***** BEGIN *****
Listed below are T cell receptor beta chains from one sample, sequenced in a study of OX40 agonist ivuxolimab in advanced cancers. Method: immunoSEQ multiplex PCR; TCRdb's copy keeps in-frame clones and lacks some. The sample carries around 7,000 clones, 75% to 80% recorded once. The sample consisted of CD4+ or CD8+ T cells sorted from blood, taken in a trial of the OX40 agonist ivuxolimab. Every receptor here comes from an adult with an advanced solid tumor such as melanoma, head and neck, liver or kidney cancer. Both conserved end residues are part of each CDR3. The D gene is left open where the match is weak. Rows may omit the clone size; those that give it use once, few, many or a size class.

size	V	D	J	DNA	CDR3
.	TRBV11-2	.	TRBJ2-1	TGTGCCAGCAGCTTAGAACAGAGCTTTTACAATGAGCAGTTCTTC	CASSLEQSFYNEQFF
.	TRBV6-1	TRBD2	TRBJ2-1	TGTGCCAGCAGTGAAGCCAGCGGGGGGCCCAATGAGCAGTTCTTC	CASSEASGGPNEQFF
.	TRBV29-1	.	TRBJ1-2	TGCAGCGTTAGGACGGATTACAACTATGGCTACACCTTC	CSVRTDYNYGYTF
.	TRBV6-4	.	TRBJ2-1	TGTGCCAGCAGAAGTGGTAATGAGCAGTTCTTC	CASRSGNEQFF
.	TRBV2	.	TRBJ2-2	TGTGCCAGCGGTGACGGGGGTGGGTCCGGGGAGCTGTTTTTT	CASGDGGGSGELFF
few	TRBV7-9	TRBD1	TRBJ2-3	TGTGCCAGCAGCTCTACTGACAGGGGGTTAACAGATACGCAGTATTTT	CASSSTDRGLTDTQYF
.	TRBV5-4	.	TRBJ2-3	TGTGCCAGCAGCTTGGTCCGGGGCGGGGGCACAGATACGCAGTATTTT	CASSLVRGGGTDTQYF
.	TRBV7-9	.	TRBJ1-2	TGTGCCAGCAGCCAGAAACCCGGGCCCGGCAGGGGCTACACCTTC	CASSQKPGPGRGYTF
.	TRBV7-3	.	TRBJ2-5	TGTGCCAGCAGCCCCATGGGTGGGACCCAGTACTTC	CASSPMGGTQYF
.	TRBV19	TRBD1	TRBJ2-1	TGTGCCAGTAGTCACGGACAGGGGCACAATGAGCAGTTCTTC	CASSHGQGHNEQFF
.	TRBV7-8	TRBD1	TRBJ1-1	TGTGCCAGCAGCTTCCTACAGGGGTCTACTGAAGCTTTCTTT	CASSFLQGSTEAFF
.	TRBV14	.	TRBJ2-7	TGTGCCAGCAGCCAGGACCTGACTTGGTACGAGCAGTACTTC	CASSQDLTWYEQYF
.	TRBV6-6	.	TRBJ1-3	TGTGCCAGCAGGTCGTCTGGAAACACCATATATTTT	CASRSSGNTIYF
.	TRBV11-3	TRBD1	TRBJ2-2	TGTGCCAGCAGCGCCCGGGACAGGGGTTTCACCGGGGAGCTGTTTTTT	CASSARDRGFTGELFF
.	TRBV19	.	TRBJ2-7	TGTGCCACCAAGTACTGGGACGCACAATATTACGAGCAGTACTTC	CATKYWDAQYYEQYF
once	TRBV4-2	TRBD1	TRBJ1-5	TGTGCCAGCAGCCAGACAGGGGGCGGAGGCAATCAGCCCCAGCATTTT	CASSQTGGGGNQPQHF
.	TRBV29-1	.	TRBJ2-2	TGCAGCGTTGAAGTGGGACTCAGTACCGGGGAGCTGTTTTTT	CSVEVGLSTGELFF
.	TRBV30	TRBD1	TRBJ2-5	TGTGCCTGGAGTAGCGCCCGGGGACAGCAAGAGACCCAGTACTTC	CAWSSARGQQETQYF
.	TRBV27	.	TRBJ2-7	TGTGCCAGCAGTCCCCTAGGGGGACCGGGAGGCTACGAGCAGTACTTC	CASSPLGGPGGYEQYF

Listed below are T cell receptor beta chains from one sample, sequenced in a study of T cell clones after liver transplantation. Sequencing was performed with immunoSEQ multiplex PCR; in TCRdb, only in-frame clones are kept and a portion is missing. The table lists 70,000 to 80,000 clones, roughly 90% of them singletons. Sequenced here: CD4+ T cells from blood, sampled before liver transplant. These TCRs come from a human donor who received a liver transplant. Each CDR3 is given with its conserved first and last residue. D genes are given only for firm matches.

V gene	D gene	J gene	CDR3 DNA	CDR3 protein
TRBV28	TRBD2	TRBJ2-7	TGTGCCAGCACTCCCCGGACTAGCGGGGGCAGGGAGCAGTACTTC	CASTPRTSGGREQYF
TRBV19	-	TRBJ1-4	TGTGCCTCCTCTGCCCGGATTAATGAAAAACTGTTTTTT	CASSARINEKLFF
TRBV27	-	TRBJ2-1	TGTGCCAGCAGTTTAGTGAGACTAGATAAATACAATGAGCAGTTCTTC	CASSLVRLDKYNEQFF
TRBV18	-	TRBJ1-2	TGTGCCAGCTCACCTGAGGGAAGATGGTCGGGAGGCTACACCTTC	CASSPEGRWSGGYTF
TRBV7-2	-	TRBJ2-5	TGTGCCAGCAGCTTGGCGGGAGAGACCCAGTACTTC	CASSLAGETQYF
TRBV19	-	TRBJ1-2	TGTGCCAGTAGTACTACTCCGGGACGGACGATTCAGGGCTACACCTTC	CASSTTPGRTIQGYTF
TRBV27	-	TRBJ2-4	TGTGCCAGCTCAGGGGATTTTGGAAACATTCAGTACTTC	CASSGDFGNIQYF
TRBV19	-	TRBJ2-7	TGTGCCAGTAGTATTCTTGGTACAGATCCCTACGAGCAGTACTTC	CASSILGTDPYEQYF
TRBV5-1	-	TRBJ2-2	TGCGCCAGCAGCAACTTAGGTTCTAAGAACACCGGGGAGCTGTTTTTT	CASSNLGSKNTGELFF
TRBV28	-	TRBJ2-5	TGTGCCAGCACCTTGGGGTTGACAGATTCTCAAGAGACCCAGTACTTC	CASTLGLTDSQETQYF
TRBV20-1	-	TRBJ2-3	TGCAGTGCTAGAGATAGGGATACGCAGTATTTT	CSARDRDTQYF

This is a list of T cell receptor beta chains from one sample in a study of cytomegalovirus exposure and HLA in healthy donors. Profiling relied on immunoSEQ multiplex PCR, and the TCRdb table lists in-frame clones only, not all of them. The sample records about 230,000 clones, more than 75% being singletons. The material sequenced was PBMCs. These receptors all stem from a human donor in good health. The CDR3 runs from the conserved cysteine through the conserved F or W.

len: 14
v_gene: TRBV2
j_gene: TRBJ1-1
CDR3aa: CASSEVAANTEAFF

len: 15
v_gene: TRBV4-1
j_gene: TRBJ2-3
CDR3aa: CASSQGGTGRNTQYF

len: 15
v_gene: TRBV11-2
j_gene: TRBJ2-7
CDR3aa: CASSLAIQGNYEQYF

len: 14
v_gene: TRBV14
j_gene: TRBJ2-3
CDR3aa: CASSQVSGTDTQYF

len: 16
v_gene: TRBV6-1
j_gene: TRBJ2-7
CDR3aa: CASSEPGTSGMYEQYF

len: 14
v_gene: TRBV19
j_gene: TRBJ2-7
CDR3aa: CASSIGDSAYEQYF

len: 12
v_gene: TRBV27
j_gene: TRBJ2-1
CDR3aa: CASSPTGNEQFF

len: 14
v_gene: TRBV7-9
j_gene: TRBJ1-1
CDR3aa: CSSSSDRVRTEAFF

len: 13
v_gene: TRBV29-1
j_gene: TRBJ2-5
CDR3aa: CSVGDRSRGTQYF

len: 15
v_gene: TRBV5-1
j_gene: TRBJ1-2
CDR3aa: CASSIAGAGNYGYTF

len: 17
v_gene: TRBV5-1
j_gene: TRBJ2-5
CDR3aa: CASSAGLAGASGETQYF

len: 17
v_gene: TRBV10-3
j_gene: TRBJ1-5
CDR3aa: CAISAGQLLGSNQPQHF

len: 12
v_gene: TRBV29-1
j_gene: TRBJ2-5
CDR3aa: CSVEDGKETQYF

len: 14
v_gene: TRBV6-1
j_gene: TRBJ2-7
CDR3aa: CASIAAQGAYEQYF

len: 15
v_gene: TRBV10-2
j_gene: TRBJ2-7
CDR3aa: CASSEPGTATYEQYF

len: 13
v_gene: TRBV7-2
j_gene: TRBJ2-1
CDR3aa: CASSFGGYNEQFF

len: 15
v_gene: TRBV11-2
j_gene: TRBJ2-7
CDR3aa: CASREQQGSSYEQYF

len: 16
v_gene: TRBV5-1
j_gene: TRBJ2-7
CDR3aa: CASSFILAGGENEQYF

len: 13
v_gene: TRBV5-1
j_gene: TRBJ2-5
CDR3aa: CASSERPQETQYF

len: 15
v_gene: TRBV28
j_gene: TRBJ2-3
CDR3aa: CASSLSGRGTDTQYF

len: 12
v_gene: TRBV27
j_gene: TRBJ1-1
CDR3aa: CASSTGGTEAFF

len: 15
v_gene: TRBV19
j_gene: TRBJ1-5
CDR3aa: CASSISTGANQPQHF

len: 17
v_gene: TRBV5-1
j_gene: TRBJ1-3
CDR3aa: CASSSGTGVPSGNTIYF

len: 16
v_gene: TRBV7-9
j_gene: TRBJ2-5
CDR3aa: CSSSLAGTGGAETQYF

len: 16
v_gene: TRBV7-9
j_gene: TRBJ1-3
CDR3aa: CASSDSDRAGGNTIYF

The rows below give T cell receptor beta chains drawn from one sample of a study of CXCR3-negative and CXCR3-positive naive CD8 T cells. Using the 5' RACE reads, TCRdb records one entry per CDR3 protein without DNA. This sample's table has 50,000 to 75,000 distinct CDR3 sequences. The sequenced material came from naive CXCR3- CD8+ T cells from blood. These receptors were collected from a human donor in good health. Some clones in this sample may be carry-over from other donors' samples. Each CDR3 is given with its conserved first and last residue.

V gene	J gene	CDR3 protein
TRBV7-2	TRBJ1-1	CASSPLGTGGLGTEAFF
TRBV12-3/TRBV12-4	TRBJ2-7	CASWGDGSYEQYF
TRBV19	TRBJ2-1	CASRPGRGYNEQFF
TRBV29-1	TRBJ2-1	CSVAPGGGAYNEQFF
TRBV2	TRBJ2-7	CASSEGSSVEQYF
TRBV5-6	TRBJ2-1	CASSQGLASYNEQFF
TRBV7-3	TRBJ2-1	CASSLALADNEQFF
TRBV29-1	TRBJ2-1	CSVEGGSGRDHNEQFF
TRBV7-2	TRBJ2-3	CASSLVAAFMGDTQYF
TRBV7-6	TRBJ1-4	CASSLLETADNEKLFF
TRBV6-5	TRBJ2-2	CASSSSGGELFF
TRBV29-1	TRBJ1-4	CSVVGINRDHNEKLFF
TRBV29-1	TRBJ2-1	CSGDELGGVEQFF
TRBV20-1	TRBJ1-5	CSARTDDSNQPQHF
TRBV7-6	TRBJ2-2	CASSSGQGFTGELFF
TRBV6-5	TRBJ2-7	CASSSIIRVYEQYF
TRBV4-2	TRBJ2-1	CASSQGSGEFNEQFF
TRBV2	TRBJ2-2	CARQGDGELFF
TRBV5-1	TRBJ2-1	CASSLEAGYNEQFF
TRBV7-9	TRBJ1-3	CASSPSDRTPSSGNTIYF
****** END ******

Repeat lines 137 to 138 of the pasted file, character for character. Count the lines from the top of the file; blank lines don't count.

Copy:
V gene	J gene	CDR3 protein
TRBV7-2	TRBJ1-1	CASSPLGTGGLGTEAFF